As shown in FIG. 5, the argon is heated within an enclosure 24. The pressure within the chamber is of the order of two atmospheres and the argon is heated to a temperature of between 500-700 C. Power is supplied to the heater 28 and the fan via power connections 30 that extend through the wall 24 of the outer argon chamber 26. When the argon reaches the required temperature of between 500-700 C. it is directed by the nozzles 20 onto the surface of the blade 14 via the enclosure 16.

In some embodiments, particularly where it is difficult to get the enclosure to seal against the component undergoing heat treatment, for example where the component has an intricate curved geometry or large thermal expansion, it is necessary to place the component within an inner chamber isolated from the outer chamber 26 by a bag-type wall 34. The wall 34 can insulate the inner chamber 32 from the outer chamber 26 allowing a disparate temperature between the two. Control of the Argon purity may also be effected.

A higher heat transfer coefficient is achieved between the gas and the blade 14 if the gas is delivered at a high velocity. A supersonic flow is preferable, but not required for the gas to penetrate the insulating boundary layer and heat exchange with the metal surface of the blade 14. Supersonic flow is preferred where there is a larger standoff between the component and the nozzle as directionality is improved with less flare of the gas stream. To achieve a supersonic flow a pressure drop of the order of 2:1 through the nozzles is adequate. The chamber delivers the argon at a flow rate of 100 litre/min for a nozzle diameter of 2 mm.

The nozzles 20 around the leading edge of the blade 14 are arranged in rows as shown in FIG. 6, or other pattern. The argon supplied to the first row of nozzles 20 is heated to a temperature above that required for the heat treatment process. The argon gas supplied to the adjacent rows of nozzles 20 is cooler. The cooler gas controls heat transfer from the region to be heat treated to the adjacent regions of the blade 14.

The gas is extracted to reduce the heat transferred to other areas of the blade 14 which do not require heat treatment. In the embodiment of the present invention shown in FIG. 2 the gas is expelled at the edges of the enclosure 16.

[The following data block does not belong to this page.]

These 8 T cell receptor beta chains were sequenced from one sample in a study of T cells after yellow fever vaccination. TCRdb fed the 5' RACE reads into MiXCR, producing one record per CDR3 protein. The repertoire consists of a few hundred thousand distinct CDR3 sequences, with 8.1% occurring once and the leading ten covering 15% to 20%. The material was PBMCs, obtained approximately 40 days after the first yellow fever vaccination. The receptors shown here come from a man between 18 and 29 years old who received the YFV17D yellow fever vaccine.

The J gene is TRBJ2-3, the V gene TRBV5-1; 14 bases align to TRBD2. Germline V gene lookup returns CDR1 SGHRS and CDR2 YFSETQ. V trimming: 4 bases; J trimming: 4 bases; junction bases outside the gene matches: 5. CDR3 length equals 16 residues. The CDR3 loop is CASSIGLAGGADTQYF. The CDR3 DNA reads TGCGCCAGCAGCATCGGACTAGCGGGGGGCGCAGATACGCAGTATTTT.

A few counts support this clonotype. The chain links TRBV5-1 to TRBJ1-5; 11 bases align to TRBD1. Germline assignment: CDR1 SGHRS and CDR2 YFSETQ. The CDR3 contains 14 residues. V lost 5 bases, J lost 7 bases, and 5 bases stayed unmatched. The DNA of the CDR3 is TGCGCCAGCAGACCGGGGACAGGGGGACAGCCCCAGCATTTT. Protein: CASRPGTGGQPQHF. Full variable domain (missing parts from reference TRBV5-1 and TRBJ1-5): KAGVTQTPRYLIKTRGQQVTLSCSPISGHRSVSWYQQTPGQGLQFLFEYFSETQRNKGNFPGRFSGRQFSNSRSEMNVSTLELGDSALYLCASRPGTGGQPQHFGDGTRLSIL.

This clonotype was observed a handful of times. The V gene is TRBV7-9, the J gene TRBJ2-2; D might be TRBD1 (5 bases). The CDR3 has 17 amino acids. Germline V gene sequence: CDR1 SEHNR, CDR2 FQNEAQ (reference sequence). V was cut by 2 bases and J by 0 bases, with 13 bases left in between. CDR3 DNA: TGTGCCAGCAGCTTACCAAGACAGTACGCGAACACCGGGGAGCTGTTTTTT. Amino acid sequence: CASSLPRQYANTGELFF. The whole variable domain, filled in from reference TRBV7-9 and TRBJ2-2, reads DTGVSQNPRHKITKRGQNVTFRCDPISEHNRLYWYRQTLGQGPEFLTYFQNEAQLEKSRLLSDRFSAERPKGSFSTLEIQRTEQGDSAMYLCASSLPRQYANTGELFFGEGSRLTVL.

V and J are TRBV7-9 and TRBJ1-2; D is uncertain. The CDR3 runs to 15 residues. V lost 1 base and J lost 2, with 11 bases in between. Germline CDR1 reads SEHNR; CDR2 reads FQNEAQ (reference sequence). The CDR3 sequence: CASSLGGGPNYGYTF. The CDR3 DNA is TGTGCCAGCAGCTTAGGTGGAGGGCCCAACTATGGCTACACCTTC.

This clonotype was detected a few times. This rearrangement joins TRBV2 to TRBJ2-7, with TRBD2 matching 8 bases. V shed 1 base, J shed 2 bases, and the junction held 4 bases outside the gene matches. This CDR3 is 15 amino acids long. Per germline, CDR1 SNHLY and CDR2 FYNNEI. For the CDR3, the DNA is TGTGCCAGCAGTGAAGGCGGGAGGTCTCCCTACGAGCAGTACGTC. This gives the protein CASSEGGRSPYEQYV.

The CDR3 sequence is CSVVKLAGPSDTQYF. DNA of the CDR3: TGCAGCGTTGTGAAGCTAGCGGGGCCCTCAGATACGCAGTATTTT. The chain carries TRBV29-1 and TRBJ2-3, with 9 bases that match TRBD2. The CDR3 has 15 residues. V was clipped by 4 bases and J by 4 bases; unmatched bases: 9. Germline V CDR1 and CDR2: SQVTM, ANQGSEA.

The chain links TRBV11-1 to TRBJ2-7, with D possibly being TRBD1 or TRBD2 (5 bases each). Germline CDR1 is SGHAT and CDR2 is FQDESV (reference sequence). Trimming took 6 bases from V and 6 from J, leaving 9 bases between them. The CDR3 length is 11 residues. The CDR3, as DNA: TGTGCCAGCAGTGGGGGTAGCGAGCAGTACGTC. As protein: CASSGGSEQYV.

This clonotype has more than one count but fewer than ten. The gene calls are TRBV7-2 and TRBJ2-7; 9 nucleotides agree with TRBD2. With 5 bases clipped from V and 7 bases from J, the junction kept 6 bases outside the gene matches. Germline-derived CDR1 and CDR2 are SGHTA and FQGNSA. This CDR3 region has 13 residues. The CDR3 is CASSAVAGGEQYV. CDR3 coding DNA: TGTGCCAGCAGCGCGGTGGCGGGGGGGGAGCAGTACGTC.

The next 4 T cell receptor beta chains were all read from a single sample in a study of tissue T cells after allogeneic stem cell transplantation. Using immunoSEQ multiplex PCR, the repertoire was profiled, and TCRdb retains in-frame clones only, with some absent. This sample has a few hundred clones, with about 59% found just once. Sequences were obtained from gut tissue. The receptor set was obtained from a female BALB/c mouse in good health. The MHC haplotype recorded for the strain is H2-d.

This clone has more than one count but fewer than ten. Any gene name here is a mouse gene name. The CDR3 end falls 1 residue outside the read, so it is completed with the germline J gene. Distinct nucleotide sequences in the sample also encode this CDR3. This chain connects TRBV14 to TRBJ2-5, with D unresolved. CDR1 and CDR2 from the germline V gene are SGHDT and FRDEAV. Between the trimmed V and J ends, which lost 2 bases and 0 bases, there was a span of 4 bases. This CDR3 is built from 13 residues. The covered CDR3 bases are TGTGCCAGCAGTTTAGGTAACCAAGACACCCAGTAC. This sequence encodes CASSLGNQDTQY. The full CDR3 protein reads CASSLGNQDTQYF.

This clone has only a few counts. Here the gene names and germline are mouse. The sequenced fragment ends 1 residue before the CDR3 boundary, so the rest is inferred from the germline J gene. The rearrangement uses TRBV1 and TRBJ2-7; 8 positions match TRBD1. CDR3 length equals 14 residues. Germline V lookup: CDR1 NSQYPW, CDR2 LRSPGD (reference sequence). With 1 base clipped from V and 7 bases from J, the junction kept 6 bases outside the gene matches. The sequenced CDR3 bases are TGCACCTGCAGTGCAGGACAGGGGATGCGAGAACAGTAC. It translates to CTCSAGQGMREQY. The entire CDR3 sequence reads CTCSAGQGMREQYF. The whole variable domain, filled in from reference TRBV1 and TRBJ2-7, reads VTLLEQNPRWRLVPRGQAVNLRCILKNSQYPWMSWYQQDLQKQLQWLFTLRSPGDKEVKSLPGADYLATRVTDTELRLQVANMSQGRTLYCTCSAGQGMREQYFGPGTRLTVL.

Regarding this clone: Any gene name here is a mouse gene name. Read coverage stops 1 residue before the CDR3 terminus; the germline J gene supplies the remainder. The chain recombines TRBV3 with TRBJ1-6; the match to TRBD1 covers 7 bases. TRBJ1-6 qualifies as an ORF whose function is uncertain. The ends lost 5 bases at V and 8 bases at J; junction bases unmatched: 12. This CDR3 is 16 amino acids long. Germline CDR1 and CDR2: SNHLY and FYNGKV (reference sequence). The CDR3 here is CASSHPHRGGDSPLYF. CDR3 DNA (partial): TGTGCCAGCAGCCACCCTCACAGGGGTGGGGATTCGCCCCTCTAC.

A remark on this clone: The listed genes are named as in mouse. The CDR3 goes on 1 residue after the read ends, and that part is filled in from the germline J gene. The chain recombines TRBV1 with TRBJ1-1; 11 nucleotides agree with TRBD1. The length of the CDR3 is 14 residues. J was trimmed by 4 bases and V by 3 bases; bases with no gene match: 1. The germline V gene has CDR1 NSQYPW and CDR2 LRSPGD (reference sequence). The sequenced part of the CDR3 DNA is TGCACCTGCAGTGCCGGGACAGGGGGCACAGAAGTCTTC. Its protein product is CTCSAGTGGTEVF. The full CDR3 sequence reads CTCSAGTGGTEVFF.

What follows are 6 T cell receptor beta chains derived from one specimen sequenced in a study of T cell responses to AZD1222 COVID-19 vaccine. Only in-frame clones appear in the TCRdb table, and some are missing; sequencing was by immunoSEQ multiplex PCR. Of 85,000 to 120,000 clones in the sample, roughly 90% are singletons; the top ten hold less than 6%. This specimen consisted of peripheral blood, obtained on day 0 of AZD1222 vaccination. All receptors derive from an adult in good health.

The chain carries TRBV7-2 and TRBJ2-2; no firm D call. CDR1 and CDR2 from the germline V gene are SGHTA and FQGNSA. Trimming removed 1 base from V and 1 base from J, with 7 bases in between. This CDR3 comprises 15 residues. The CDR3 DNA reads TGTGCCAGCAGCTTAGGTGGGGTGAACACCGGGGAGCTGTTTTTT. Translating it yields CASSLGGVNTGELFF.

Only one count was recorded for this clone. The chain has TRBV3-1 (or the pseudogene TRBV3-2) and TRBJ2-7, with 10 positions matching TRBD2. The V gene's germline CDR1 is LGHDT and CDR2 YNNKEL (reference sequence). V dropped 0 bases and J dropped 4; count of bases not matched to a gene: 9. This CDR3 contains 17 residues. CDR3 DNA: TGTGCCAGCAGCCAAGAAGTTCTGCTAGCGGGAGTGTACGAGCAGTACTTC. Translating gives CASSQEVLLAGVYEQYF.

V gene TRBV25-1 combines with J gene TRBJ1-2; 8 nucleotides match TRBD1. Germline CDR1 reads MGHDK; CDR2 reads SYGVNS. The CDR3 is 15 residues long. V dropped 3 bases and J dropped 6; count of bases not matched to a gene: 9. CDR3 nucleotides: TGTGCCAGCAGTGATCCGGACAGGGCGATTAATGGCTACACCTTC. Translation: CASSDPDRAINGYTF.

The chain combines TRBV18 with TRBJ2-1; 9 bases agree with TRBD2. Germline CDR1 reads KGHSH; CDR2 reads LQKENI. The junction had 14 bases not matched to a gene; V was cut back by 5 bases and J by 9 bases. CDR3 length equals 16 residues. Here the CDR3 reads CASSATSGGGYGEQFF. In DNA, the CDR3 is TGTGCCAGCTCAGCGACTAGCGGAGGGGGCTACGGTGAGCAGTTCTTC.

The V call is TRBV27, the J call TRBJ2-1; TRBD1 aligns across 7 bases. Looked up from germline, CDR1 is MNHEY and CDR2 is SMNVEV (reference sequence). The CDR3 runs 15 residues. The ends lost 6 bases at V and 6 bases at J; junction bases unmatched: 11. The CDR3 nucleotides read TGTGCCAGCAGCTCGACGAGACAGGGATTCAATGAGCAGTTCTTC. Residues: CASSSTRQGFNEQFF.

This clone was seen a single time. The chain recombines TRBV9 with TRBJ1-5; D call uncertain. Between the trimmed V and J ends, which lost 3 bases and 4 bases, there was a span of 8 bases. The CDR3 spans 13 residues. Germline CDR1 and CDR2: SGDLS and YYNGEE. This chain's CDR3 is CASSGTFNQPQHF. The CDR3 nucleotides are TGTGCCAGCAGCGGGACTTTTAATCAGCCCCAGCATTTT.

However in a further embodiment of the present invention the enclosure 16 is sealed around the repaired area of the blade 14 and a gas extraction system removes the argon.

A flexible sealing skirt 21, as shown in FIG. 3, is provided around the periphery of the enclosure 16 adjacent to the blade 14. The sealing skirt between the enclosure 16 and the blade 14 must be flexible enough to accommodate undulations in the surface of the blade 14 whilst stiff enough to seal with the blade. Materials such as Isofrax™, Dalfratex™ and stainless steel are examples of materials that are suitable for the manufacture of the skirt. Alternatively an inflatable seal could be used as described in the applicant's co-pending patent application GB0402951.8.

The gas is extracted from the sealed enclosure through a fan-assisted exhaust. The gas in the enclosure 16 is sucked through a series of slots 23, as shown in FIG. 2, located between the nozzles 20 into the tube. When the gas is extracted it creates a low pressure within the enclosure 16. The pressure difference between the inside and outside of the enclosure 16 holds the sealing skirt in contact with the blade 14. The gas that has been exhausted is taken to a reservoir (not shown) where it is cooled further. The exhausted gas may also be passed through a gas scrubber to repurify it from the ingress of air or moisture.

Depending upon the application it is possible that hot spots could develop directly beneath the nozzles 20 where the gas flow stagnates. These hot spots can be reduced or eliminated by oscillating the enclosure 16.

To minimise the heating of thinner areas such as the leading edge, insulation 111 is inserted between the enclosure 16 and the leading edge of the blade 14. The insulation is a ceramic cloth or ceramic felt/wool, which diffuses the gas flow. The insulation 111 creates a low velocity region to prevent overheating the thinner leading edge of the blade 14.

Whilst the present invention has been described with reference to the heat treatment of a repaired blade it will be appreciated that it is equally applicable to the localised heat treatment of parts of other components. The number of nozzles used and their positions will depend upon the particular application and the heat treatment required.

Apparatus in accordance with the present invention can also be used to deliver an inert gas, such as argon, at ambient or lower temperatures. This would be useful to cool material deposited during the repair process. This offers the benefit that the apparatus can be used in multiple process operations. For example the apparatus would be used in a first instance to cool the material deposited in the repair process and then subsequently for heat treating by impinging jets of hot gas onto the repaired area of the blade 14.

In a further embodiment, in accordance with the present invention, it is possible to braze or solder two components. A device suitable for brazing 75 micron gap lap joint between stainless steel sheets 40, 42 having thickness of 1.2 mm is disclosed in FIG. 7. The device is portable brazing gun 50 with a power and gas umbilical from a power source (not shown) and a heat source (not shown). The gun has a first arm 46 and a second arm 48 that extend around the joint. The arms are connected to a handle 44 that is insulated to protect the handler or the handling system, where the gun is connected to a robotic system, from radiant and convective heat. A regular array of nozzles 52 in the first and second arms allow the heated gas to be supplied locally to the joint area from a distance of around 3 mm from the surface. Each nozzle has a 1 mm diameter and is spaced 2 mm from an adjacent nozzle.